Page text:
Methea Sapp-Cassanego, July 21, 2007

NOAA Teacher at Sea
Methea Sapp-Cassanego
Onboard NOAA Ship Delaware II
July 19 – August 8, 2007

Mission: Marine Mammal Survey
Geographical Area: New England
Date: July 21, 2007

Weather Data from Bridge 
Visibility: 7nm
Wind Direction: West-northwest
Wind Speed: 5-10 mph
Swell height: 6 to 8 feet

Peter Duley stands with the vertical profiling package, which is the property of Dr. Mark Baumgartner, Woods Hole Oceanographic Institution.
Peter Duley stands with the vertical profiling package, which is the property of Dr. Mark Baumgartner, Woods Hole Oceanographic Institution.

Science and Technology Log 

Yesterday and today were spent traveling down 3 transect lines. Each transect line is a total of 18 miles long and sits 5 miles apart from its neighboring transect. The 3 transects are further divided into stations so that each transect contains 6 stations which are evenly spaced by three miles. The boats captain and crew ensure that the boat is correctly positioned according to the transects and stations. Upon arrival at a given station the bridge radios the dry lab and preparations begin in order to launch an instrument called a vertical profiling package.  The vertical profiling system on board the DELAWARE II is the property of Dr. Mark Baumgartner of the Woods Hole Oceanographic Institution and is operated by Melissa Patrician, Oceanographic Technician at Woods Hole Oceanographic Institution.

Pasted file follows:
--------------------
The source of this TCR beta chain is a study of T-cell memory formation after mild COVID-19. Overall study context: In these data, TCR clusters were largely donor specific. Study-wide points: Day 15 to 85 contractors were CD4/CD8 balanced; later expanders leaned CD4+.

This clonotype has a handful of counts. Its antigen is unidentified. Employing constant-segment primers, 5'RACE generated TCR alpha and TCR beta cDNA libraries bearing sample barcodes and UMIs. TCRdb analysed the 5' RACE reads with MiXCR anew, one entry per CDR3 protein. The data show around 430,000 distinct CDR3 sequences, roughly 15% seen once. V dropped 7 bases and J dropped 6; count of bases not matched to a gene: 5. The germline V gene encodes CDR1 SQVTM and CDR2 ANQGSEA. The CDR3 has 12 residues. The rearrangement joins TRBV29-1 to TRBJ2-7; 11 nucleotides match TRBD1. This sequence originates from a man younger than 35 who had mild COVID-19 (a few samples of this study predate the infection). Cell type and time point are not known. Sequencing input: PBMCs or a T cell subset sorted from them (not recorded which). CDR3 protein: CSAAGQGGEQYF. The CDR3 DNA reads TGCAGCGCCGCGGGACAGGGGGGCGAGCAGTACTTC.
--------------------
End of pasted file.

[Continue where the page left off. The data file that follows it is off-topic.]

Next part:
This trio of instruments is bolted to the inner rim of a round aluminum cage that helps protect the sensitive instruments and allows multiple instruments to be lowered in one convenient package. Three instruments are on this particular cage: One is a conductivity, temperature, depth (CTD) sensor which also happens to measure phytoplankton concentrations via a fluorometer. The second implement is an optical plankton counter (OPC). This instrument functions by projecting a beam of light against a sensor plate.  When particles (marine snow, copepods, krill, or other types of plankton) pass in front of the sensor plate they block the beam of light and are thus recorded by a remote computer. The computer software then enables the scientist to sort these light-interrupting events by particle size. The third instrument is a video plankton recorder (VPR), which may take as many as 30,000 photo frames per sample. The resulting images help to give researchers a visual confirmation as to the various life forms inhabiting the water column.

After each instrument has been checked and is in sync with its perspective computer the vertical profiling package is lowered from the deck via a motorized cable. The instruments are lowered to within a meter of the seafloor and then are immediately lifted back to the surface. During the down-and-back journey all points of data collected by the 3 instruments are loaded onto three computers for later analysis.

Researchers hope that by sampling the water column they can gain a better understanding of the biotic and abiotic factors that affect copepods and their distributions. Copepods are of particular interest as they are a primary food source for a multitude of marine animals from fish fry to whales.

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